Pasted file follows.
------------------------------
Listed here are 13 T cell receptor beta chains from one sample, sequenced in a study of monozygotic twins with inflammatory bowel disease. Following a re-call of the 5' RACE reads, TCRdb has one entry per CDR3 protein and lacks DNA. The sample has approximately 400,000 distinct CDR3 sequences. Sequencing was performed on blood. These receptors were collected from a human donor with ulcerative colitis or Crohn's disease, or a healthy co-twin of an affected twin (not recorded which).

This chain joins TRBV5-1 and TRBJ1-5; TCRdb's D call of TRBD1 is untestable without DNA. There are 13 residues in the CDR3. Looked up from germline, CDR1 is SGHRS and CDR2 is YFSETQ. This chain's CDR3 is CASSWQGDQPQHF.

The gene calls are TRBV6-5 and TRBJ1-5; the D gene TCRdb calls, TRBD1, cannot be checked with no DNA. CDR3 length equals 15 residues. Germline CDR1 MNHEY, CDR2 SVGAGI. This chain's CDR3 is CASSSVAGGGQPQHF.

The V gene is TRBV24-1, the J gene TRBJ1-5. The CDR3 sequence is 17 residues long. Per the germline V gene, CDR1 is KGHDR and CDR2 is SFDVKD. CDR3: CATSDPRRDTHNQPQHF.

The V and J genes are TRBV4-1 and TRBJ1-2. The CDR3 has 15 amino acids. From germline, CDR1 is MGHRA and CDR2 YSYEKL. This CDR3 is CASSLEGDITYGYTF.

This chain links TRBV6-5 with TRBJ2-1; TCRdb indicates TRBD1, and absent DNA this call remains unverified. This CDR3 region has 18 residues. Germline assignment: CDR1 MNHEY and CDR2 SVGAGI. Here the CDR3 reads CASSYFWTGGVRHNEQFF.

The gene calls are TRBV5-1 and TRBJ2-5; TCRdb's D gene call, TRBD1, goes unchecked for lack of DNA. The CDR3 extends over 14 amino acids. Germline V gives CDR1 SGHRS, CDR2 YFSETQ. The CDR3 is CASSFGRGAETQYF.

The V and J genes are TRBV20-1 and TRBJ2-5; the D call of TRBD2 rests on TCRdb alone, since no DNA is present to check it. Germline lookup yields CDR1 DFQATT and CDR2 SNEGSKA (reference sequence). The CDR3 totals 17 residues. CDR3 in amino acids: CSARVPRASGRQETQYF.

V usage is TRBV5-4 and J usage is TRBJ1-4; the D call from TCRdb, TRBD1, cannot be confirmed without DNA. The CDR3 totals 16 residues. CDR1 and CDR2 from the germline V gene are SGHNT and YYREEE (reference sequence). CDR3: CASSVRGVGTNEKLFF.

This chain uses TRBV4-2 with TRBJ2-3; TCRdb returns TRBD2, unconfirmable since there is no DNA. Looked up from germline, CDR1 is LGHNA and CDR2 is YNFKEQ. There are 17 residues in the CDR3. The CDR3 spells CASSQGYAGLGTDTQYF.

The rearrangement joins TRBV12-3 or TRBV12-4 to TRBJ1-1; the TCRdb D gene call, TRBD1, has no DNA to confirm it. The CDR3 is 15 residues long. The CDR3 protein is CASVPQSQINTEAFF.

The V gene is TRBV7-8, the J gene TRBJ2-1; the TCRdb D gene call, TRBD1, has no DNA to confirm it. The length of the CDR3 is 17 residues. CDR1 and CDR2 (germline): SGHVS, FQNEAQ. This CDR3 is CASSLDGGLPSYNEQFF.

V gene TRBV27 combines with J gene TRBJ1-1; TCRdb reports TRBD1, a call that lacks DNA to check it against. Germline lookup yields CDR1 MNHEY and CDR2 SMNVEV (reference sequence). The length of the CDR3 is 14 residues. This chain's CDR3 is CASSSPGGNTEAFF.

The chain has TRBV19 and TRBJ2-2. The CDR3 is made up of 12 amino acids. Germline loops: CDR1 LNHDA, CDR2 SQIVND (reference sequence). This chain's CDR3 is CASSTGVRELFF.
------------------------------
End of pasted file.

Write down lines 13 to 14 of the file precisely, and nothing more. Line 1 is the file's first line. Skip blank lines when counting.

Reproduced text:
V gene TRBV27 combines with J gene TRBJ1-1; TCRdb reports TRBD1, a call that lacks DNA to check it against. Germline lookup yields CDR1 MNHEY and CDR2 SMNVEV (reference sequence). The length of the CDR3 is 14 residues. This chain's CDR3 is CASSSPGGNTEAFF.

The chain has TRBV19 and TRBJ2-2. The CDR3 is made up of 12 amino acids. Germline loops: CDR1 LNHDA, CDR2 SQIVND (reference sequence). This chain's CDR3 is CASSTGVRELFF.